Paul opted to get the Beano Dog ($3.75 w/ beef brat), one of their vegetarian offerings, on a beef brat rather than the veggie dog it usually comes with. To both of us, it was reminiscent of really tasty nachos, and we both enjoyed it thoroughly. Our only wish was that the cheddar cheese on top be melted a bit, which would have made a good dog even better.
Paul, the olive lover, really enjoyed the True Love Always dog ($3.50 w/ jumbo beef dog), which pairs the combination of green olives and cream cheese. I wasn’t a fan (because I don’t like olives very much), but Paul said the cream cheese cut the brininess of the olives perfectly. It was the right amount of olives with the right amount of cream cheese, and struck a needed balance that pulled it all together.
The french fries ($2) here are fresh cut, and were a great receptacle for some added salt and malt vinegar (if you don’t see it on the table, ask for it – they’ll be more than happy to bring you over a bottle). These would also be awesome topped with chili and cheese.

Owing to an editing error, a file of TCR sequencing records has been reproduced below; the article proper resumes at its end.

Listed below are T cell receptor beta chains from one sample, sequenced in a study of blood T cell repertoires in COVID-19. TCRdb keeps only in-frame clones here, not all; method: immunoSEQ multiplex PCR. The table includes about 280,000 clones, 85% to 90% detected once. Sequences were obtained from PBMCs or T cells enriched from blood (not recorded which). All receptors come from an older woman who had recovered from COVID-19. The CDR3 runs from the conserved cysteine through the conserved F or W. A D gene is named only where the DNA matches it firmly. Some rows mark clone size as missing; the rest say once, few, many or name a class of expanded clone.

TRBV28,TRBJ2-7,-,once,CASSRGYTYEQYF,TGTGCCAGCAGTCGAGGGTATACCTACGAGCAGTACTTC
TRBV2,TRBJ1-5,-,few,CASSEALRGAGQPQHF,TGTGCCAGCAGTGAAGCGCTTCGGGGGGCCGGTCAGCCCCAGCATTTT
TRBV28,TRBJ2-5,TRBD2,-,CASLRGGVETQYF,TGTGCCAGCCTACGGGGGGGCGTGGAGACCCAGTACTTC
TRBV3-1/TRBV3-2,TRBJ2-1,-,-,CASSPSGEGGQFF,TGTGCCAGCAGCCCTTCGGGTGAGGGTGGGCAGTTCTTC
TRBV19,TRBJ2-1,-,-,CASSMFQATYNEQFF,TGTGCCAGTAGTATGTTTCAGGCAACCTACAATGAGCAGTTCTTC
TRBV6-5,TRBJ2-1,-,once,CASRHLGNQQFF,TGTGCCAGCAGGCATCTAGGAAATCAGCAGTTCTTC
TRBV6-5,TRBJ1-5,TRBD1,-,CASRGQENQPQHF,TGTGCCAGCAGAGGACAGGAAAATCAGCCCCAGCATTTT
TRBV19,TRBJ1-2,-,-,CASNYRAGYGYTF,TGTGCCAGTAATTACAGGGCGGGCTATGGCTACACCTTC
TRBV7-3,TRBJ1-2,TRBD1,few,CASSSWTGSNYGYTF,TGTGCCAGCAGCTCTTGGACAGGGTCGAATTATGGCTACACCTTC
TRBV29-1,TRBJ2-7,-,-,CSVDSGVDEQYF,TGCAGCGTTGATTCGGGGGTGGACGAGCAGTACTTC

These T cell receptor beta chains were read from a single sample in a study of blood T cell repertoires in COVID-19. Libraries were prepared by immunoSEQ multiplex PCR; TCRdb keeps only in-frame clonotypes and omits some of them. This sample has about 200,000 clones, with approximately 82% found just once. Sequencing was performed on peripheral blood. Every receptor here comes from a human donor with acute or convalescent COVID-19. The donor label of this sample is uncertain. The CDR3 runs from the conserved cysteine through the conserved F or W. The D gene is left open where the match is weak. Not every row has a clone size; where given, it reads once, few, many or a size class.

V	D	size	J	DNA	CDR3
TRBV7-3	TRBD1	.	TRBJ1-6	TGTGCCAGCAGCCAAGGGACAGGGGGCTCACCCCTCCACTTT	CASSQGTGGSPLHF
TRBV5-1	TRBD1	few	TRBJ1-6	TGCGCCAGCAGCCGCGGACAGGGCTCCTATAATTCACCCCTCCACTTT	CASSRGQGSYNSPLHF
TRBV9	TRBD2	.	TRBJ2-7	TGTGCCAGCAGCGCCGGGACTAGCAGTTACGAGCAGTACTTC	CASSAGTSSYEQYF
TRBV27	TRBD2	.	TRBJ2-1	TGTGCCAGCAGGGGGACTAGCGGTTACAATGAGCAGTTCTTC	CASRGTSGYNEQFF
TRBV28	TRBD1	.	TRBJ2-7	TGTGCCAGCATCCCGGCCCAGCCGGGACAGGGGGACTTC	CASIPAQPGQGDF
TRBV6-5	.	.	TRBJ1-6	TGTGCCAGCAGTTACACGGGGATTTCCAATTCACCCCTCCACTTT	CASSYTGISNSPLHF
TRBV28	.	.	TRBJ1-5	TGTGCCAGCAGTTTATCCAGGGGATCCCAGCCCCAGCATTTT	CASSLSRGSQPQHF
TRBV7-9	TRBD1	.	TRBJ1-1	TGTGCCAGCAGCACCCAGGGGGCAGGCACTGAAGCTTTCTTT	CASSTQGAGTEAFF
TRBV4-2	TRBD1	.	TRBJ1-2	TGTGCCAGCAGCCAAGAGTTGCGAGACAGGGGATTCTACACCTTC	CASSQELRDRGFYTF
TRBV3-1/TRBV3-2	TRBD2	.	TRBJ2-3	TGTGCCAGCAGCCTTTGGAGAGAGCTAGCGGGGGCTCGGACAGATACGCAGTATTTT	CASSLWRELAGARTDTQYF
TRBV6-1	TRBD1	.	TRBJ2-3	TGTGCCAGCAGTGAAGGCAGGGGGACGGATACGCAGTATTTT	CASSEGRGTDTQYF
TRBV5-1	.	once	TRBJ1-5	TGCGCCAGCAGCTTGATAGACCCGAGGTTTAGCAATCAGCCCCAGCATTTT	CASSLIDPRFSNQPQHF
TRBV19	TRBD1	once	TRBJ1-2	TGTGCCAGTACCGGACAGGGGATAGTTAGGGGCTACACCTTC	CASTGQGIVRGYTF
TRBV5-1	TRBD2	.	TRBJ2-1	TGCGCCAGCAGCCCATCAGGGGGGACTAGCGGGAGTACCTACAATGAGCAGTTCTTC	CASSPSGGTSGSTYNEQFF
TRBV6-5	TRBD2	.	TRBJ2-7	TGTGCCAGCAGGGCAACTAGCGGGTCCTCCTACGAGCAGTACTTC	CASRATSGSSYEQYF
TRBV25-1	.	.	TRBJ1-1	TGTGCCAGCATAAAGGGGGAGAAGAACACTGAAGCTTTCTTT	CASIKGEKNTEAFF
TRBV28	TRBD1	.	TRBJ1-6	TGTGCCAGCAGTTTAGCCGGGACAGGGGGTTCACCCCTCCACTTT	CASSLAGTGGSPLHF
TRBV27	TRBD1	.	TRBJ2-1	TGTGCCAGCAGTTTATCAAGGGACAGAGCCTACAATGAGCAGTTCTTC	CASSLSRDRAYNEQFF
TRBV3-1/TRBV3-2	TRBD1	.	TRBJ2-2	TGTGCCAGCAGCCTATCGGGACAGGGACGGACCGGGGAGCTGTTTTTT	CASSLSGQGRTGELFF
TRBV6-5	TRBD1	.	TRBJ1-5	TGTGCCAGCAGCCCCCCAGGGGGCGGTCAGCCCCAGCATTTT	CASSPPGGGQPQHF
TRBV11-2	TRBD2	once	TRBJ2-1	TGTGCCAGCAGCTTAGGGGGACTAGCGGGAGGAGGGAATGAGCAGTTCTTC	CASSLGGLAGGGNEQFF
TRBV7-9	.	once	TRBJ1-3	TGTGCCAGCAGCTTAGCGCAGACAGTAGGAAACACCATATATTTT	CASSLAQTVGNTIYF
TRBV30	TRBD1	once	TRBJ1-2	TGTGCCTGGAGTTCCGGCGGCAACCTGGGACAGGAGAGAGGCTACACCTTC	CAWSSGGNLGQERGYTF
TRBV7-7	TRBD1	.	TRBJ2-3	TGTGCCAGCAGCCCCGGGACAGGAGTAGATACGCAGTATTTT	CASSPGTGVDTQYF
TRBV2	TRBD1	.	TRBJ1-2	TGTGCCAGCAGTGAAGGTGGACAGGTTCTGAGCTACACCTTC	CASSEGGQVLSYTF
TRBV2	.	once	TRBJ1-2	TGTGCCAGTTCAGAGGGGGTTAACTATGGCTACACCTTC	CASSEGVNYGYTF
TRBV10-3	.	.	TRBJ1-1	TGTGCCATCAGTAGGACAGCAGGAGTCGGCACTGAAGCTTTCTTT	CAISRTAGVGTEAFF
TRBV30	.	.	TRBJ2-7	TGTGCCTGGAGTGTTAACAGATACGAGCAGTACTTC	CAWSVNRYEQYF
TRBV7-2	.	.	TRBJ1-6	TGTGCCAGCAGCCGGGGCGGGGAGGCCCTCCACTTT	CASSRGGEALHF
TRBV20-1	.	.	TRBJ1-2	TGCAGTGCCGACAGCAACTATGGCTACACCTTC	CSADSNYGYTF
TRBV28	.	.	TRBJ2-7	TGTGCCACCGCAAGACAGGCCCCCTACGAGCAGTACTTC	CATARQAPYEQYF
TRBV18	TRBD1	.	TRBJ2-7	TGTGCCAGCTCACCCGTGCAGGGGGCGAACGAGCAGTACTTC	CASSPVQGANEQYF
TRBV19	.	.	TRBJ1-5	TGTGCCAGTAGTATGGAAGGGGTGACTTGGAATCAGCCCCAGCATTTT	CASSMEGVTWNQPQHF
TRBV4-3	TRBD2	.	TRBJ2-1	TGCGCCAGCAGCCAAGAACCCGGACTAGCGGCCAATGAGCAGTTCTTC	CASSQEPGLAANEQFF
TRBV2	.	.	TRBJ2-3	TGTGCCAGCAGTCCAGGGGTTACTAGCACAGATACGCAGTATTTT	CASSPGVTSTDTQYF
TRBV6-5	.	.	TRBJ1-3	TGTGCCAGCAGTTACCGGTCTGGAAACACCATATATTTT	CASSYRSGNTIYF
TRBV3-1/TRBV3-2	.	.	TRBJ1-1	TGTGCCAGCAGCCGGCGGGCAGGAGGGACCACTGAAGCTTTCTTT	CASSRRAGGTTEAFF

The sport-pepper studded macaroni and cheese ($2) was nice and creamy, and perfectly al dente. I would love to see leftover mac and cheese reused the next day in the form of mac and cheese balls rolled in panko and deep fried. A girl can dream, right? ;)
We finished things with a shared funnel cake ($2). While it was a bit flatter and more symmetrical than any funnel cake I’ve had before, the flavor was all there and I really appreciated the light hand with the powdered sugar (too often, you end up wearing more than you eat!). Plus, it’s fun to eat fair food in a restaurant.
Cocktails at Dirty Franks are fun and imaginative. I really enjoyed the Alabama Slammer on my first visit – it reminded me of hot summers in the late 80’s, back in the days when I did far too much partying for my own good.
I can see why they have such a following – it’s a fun atmosphere, where you ALWAYS see someone you know, it’s affordable, it’s accessible, casual, unpretentious and it’s good. We’ll definitely be back. Often.
If you’d like to go: Dirty Frank’s Hot Dog Palace, 248 S. 4th Street, Columbus, OH 43215, 614.824.4673
A running commentary on many of Dirty Frank’s dogs can be found here.
More reviews by swampkitty can be found online at ColumbusFoodie.com.